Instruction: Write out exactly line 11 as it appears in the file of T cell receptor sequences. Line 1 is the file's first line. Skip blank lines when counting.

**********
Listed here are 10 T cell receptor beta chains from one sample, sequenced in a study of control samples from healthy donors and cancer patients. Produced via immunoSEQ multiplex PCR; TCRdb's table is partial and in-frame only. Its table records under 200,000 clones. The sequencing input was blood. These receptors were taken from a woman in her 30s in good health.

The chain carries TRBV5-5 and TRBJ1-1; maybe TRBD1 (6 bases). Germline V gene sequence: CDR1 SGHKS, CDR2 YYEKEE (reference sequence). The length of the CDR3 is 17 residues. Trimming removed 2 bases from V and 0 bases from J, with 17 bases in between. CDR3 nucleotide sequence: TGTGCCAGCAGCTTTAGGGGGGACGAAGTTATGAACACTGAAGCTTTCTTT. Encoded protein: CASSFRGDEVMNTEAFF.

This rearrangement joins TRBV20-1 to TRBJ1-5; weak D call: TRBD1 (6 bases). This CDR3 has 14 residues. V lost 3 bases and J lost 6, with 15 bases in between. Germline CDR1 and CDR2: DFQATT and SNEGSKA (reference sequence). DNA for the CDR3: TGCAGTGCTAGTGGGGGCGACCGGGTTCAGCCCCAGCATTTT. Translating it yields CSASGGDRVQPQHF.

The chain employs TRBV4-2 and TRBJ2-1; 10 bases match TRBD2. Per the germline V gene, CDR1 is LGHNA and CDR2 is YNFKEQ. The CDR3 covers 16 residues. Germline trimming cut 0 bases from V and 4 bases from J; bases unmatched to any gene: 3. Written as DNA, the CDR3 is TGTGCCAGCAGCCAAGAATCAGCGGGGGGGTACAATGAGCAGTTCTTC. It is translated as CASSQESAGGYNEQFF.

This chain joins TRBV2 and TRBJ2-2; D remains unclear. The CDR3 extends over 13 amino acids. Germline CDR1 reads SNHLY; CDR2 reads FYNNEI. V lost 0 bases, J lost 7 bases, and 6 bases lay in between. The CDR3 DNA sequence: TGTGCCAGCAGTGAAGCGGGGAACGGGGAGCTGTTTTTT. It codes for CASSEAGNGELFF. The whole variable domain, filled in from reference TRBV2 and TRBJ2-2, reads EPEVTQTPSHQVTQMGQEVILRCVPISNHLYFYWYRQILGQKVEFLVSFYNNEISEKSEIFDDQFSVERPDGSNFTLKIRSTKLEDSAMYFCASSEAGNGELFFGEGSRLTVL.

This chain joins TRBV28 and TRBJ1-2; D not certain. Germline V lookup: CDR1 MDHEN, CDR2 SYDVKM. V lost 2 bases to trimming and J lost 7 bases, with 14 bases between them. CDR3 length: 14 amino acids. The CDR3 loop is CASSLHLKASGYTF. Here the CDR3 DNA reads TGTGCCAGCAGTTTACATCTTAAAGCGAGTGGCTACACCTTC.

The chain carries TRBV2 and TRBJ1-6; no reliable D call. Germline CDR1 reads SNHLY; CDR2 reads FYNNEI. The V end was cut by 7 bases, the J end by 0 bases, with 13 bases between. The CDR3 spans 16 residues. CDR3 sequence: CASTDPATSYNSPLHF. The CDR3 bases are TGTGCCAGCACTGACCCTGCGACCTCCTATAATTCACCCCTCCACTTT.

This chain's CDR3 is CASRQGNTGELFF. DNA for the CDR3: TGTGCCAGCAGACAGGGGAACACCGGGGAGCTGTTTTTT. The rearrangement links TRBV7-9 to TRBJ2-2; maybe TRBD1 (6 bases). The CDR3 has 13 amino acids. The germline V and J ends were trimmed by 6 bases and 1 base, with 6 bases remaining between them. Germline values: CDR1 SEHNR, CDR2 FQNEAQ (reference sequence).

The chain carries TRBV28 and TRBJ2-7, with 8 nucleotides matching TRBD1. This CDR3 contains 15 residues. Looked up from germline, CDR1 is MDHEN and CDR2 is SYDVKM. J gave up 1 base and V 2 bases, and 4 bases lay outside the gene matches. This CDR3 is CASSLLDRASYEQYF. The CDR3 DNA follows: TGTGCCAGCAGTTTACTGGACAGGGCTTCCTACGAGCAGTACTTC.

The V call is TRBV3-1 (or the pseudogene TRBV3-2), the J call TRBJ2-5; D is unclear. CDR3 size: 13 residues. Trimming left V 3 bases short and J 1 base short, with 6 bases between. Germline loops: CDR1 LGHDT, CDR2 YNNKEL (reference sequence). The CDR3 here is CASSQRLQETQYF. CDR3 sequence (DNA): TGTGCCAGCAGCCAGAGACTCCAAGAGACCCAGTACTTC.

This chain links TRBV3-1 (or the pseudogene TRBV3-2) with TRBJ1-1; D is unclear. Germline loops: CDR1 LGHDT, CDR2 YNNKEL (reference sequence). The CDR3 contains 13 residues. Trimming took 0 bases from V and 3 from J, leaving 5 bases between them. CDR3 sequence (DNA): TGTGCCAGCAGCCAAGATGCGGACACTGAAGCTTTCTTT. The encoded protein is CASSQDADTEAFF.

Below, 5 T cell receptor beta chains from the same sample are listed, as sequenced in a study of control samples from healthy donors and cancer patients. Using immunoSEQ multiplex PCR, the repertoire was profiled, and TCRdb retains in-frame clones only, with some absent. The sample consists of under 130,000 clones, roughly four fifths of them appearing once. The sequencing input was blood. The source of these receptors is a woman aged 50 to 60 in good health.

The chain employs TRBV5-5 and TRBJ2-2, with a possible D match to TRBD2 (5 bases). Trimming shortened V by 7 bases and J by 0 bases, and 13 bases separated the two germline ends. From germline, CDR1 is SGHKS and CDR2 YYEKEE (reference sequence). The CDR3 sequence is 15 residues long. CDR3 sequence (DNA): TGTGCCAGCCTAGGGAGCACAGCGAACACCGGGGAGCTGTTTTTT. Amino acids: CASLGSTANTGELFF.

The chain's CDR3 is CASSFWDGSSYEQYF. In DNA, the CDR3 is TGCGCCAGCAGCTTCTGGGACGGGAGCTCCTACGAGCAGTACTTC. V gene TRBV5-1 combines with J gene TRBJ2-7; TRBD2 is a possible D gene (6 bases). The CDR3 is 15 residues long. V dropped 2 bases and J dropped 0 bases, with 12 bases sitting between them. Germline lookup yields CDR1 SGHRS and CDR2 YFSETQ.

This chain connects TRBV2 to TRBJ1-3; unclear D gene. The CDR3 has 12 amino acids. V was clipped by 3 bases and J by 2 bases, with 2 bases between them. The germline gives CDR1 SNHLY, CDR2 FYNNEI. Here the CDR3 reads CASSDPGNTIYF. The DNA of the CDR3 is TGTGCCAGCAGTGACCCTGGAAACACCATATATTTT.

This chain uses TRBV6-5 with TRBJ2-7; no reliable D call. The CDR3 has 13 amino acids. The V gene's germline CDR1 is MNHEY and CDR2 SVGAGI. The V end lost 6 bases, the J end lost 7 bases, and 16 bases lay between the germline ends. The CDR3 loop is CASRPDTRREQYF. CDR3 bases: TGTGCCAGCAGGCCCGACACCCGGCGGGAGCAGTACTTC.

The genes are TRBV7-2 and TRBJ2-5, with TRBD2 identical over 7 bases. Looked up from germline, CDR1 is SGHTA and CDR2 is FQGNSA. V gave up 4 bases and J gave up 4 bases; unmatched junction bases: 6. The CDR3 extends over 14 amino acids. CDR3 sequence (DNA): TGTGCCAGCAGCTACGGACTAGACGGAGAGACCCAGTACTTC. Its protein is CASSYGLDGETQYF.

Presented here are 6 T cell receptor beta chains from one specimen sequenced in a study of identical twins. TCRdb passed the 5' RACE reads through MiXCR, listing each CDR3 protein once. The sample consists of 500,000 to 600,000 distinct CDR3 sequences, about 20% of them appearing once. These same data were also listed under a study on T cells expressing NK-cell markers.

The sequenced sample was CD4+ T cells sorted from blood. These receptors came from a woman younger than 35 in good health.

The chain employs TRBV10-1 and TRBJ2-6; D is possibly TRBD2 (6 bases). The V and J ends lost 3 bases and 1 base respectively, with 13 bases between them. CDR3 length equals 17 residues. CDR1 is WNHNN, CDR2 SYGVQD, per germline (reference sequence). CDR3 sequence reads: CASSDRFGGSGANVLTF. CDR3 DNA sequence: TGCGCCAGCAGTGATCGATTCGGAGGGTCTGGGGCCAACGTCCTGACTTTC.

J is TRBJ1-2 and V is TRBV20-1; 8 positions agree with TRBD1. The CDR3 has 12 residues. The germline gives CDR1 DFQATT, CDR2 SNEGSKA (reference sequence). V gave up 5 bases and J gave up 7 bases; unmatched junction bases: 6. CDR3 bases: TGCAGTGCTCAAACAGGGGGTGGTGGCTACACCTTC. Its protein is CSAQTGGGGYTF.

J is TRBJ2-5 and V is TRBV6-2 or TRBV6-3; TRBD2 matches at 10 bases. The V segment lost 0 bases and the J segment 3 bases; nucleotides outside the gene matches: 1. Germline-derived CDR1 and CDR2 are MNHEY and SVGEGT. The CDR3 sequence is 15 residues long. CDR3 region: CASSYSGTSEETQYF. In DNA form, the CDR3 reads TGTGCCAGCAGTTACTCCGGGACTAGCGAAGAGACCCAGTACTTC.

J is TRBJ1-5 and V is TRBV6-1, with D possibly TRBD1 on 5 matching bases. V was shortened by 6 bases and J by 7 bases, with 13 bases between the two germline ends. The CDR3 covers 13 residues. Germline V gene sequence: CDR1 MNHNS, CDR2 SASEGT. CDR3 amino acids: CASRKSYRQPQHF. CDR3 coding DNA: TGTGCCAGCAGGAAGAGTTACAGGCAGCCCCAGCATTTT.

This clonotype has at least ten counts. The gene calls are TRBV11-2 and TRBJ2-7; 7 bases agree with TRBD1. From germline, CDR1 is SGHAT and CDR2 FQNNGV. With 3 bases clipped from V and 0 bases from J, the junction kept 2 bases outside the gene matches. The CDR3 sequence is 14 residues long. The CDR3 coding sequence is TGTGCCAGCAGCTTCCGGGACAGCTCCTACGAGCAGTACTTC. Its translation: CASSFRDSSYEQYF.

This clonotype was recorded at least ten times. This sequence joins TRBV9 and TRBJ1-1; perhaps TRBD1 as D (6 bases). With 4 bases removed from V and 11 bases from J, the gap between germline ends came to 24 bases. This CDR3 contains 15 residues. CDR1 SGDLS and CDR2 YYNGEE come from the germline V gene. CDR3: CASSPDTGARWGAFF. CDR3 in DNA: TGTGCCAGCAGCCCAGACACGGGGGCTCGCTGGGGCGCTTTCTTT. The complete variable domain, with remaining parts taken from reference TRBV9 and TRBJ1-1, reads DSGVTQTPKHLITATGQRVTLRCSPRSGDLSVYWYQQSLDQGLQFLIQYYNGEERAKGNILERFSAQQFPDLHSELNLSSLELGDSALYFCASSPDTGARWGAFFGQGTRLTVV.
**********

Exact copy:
This chain links TRBV3-1 (or the pseudogene TRBV3-2) with TRBJ1-1; D is unclear. Germline loops: CDR1 LGHDT, CDR2 YNNKEL (reference sequence). The CDR3 contains 13 residues. Trimming took 0 bases from V and 3 from J, leaving 5 bases between them. CDR3 sequence (DNA): TGTGCCAGCAGCCAAGATGCGGACACTGAAGCTTTCTTT. The encoded protein is CASSQDADTEAFF.